Housing plan near airport gets initial OK

Supervisors will make final decision on proposed subdivision next month

KINGMAN - The new Statesboro subdivision planned for an area north of the Kingman Airport and Industrial Park received shaky permission for take off from the Mohave County Planning and Zoning Commission. The commission voted 4-3 Wednesday to approve a minor amendment to the Mohave County General Plan allowing Statesboro to go forward.

Commissioners Kenneth White, Chairman Earl Hamlyn and Bill Abbot voted against the amendment. Commissioner Rodney Burgess was absent from the meeting.

The amendment to the General Plan will come before the Mohave County Board of Supervisors at its first meeting in May.

The commission heard concerns from citizens and the Kingman Airport Authority about noise from planes and traffic within the industrial park and airport area.

Phil Sanders, a private pilot who frequently flies out of the Kingman Airport, pointed out that Statesboro was directly in the approach to one of the airport's runways. On that approach Sanders said he has to engage his engine at full power about 300 feet above the ground.

"And this little plane that I have will shake the plates right off the table. When we get some of these commercial jets coming out of there at an elevation of maybe 600 or 700 feet - those jets will knock the roof off those houses," he said.

Bob Riley the director of economic development for the Airport Authority, also expressed the airport's concerns about the noise level and the proximity of the development to the end of one of the runways.

The airport plans to extend the runway 3,000 feet in the future which would bring it within 2,500 feet of Statesboro.

The commission questioned Riley closely about the types of aircraft the airport expected to see in the future. Riley said the airport currently sees a number of small private jets on a regular basis land at the airport, and they expect that number to increase as the Kingman area grows. The airport also sees the occasional 747 and DC 9 aircraft land. About 35 of these planes are stored on the airport grounds, Riley said.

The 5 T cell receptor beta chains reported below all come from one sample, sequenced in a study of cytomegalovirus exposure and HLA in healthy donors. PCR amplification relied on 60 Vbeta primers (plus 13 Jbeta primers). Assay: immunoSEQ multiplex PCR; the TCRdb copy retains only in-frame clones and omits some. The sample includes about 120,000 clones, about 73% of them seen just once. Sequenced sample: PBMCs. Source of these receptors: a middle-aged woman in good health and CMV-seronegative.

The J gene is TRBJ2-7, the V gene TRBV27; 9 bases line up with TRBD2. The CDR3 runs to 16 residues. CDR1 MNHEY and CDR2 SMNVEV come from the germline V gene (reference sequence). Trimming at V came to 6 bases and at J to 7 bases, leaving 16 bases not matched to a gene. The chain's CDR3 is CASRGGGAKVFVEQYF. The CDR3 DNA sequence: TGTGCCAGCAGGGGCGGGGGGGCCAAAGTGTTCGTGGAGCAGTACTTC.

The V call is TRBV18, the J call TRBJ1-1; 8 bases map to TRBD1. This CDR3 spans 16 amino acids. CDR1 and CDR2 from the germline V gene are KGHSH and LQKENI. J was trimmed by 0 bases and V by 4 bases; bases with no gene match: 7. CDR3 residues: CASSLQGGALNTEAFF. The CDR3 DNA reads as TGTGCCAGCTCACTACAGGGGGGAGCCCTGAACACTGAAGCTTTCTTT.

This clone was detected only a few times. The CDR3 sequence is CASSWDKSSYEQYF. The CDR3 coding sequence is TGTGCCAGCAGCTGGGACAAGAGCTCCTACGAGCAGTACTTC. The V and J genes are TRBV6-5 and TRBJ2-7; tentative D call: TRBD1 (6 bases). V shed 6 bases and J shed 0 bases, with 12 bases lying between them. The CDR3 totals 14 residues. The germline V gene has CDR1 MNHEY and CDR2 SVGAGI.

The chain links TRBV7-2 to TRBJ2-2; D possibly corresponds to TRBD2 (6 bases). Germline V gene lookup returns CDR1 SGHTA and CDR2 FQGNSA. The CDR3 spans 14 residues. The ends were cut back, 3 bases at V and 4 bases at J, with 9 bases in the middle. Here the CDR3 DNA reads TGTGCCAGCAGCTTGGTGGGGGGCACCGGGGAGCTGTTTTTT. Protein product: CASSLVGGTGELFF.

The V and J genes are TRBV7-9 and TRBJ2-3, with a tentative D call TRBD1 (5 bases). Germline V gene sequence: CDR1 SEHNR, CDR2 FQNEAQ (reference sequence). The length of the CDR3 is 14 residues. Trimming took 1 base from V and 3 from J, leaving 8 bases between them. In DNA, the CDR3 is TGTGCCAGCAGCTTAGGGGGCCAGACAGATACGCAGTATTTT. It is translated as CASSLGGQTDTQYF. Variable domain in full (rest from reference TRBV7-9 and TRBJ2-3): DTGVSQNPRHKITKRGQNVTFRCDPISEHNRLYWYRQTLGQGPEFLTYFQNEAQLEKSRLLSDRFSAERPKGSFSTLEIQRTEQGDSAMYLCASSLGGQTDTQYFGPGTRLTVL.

Commissioner J. B. Wise asked about newer jets that are being manufactured with less noisy engines.

Riley said the airport has not seen any yet, and it would be unlikely to see too many in the future with the recreational nature of most of the air traffic out of the airport.

Riley also raised concerns about traffic inside the industrial park. He said currently the park roads handle about 4,800 cars and 1,800 trucks on a daily basis.

The main entrance and exit to Statesboro would be through the industrial park.

He also said the Airport Authority was working on extending some of the rail lines in the park. Trains stopped on the tracks for loading or off-loading could back-up traffic within the park.

Commissioner Joe Bibich lashed back at some of the comments made during the meeting. "Lets don't act like we've got 747s taking off from there on daily basis," he said. The majority of big planes at the airport are in storage. If there is going to be a big airport in Mohave County it's going to be in Bullhead City, he said, not Kingman.

Mark Clark, a representative for the developer, said during the last Kingman City Council meeting, access to the city's sewer and water systems had been approved.

He also said the developer had no problem helping to create a secondary access point to Statesboro when it became necessary. The plan was to build out the development over several years. The increase in traffic over those years would be minimal.

The developer also agreed to navigation easements that would notify potential homeowners of noise from the airport.